Sacred Works of Art
The sacred art objects shown here come from the collection of over 200 works donated to the Graduate Theological Union by the Lanier Graham family and the Institute for Aesthetic Development in 2014-2015. The collection represents most of the world religious traditions, including tribal or indigenous art. The GTU intends to photograph and curate this collection as an online resource accessible by the public. In coming editions of The Interfaith Observer, at least one object will be introduced each month.
The figure pictured here is an Ancestor Figure from the Sepik River Region of Papua New Guinea. Many religions consider ancestors to be continuing members of the human community after death, capable of exercising good or ill will and existing unseen at the edges of society.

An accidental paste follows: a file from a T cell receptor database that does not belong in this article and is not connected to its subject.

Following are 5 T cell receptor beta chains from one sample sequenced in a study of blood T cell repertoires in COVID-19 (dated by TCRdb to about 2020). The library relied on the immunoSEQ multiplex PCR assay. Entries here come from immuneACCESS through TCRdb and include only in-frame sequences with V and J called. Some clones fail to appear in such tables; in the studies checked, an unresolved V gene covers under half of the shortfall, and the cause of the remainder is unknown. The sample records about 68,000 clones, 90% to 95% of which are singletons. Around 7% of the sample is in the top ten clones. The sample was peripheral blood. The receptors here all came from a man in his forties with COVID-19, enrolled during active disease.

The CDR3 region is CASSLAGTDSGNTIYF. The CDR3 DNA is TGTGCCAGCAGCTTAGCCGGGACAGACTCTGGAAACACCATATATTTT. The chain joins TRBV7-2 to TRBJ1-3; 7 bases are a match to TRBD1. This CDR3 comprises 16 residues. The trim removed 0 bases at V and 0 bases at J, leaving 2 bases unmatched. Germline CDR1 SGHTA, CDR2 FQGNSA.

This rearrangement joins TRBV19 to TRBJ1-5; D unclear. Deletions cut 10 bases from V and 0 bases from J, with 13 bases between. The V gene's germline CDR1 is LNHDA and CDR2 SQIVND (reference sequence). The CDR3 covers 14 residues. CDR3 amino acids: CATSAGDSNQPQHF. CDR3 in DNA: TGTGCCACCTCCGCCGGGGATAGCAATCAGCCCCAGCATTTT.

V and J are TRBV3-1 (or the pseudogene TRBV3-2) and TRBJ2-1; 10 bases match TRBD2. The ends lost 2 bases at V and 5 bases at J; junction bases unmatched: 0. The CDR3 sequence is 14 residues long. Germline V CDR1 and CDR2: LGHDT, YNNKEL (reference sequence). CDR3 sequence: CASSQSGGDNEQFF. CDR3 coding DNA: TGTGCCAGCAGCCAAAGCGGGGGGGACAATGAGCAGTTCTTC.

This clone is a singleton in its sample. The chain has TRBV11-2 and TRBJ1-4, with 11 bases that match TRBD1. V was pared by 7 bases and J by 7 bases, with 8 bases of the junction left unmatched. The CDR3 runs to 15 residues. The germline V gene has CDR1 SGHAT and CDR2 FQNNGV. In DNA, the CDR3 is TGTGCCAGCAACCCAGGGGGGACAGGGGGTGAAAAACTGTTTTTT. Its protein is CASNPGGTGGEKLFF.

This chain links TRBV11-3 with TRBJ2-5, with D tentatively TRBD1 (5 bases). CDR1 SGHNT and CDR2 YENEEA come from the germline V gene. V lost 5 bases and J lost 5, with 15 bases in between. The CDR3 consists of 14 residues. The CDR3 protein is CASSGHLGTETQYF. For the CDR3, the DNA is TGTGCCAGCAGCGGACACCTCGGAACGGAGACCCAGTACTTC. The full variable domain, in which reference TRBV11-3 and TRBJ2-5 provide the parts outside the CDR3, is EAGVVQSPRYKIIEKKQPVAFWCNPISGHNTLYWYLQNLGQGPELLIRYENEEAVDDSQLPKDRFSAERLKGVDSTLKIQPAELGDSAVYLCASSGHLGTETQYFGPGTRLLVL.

Representations of ancestors are a way of honoring the departed but also of gaining control over their influence and potential disruption of ordinary life. Therefore, some cultures gain favor with the departed spirits by offering symbolic gifts of food or other items of value which might be left at an altar or religious site or burned in order to pass the offering over into another realm.
Ancestors, through representations, are included on ceremonial occasions, especially occasions that mark transitions like birth, death, and marriage. This particular figure is made of painted wood, shells, and feathers mounted on bone. Art objects are considered to be religious or sacred objects that embed magical power, and therefore significant artistic effort is devoted to producing a complex and aesthetically pleasing outcome.